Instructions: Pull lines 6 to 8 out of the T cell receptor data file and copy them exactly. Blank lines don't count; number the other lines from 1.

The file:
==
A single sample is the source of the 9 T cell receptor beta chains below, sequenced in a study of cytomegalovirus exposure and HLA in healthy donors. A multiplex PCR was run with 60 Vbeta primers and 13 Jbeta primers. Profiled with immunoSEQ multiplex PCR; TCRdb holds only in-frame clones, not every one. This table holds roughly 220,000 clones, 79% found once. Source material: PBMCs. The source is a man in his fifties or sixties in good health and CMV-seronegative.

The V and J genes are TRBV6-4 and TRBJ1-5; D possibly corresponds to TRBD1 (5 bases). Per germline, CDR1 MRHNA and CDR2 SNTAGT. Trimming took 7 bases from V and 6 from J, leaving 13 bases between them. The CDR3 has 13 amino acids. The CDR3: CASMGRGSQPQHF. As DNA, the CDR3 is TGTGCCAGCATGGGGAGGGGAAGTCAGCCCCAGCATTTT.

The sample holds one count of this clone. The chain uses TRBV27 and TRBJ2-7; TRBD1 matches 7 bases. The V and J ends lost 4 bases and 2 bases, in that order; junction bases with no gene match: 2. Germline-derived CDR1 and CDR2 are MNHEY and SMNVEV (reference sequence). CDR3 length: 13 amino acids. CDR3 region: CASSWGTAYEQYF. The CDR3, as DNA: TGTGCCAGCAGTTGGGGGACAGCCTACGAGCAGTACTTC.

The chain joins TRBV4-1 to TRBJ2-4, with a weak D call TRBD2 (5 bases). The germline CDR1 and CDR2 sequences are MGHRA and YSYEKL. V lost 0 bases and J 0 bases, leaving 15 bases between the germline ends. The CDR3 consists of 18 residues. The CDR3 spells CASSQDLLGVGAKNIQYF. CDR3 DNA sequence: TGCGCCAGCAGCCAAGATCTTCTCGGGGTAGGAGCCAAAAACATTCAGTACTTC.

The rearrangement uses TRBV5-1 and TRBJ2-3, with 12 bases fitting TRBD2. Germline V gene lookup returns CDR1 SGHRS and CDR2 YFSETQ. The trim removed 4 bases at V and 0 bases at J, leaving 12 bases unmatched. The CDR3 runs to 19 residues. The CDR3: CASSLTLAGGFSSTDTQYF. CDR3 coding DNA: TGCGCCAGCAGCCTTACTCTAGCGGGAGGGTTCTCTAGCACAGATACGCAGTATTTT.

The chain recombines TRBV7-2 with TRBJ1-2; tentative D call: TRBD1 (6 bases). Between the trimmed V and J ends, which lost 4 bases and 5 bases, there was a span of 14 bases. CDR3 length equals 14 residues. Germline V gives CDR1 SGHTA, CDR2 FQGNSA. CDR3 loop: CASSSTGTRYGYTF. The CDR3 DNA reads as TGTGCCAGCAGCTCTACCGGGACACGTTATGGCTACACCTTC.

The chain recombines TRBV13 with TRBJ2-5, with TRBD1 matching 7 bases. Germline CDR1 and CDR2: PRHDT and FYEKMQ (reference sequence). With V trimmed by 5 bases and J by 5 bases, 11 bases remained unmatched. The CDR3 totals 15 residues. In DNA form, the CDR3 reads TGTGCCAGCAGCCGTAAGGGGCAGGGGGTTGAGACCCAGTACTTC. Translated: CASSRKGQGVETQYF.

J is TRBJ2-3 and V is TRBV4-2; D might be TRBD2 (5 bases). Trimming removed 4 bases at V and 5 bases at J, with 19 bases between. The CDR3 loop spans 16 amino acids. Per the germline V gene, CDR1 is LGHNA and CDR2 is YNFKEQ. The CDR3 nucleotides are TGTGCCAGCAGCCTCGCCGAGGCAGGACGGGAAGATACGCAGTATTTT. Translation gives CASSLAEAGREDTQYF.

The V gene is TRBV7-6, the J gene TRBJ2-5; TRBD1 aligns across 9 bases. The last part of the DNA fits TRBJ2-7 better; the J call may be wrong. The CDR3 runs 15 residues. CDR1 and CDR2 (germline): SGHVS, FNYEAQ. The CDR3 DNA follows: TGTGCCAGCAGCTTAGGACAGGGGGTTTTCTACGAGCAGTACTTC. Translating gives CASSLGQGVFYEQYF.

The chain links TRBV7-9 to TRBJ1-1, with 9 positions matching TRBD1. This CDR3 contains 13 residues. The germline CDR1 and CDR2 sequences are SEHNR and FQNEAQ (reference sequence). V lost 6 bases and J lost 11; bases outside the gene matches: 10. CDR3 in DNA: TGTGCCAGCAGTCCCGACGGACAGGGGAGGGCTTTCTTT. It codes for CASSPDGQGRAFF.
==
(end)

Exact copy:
The chain recombines TRBV7-2 with TRBJ1-2; tentative D call: TRBD1 (6 bases). Between the trimmed V and J ends, which lost 4 bases and 5 bases, there was a span of 14 bases. CDR3 length equals 14 residues. Germline V gives CDR1 SGHTA, CDR2 FQGNSA. CDR3 loop: CASSSTGTRYGYTF. The CDR3 DNA reads as TGTGCCAGCAGCTCTACCGGGACACGTTATGGCTACACCTTC.

The chain recombines TRBV13 with TRBJ2-5, with TRBD1 matching 7 bases. Germline CDR1 and CDR2: PRHDT and FYEKMQ (reference sequence). With V trimmed by 5 bases and J by 5 bases, 11 bases remained unmatched. The CDR3 totals 15 residues. In DNA form, the CDR3 reads TGTGCCAGCAGCCGTAAGGGGCAGGGGGTTGAGACCCAGTACTTC. Translated: CASSRKGQGVETQYF.

J is TRBJ2-3 and V is TRBV4-2; D might be TRBD2 (5 bases). Trimming removed 4 bases at V and 5 bases at J, with 19 bases between. The CDR3 loop spans 16 amino acids. Per the germline V gene, CDR1 is LGHNA and CDR2 is YNFKEQ. The CDR3 nucleotides are TGTGCCAGCAGCCTCGCCGAGGCAGGACGGGAAGATACGCAGTATTTT. Translation gives CASSLAEAGREDTQYF.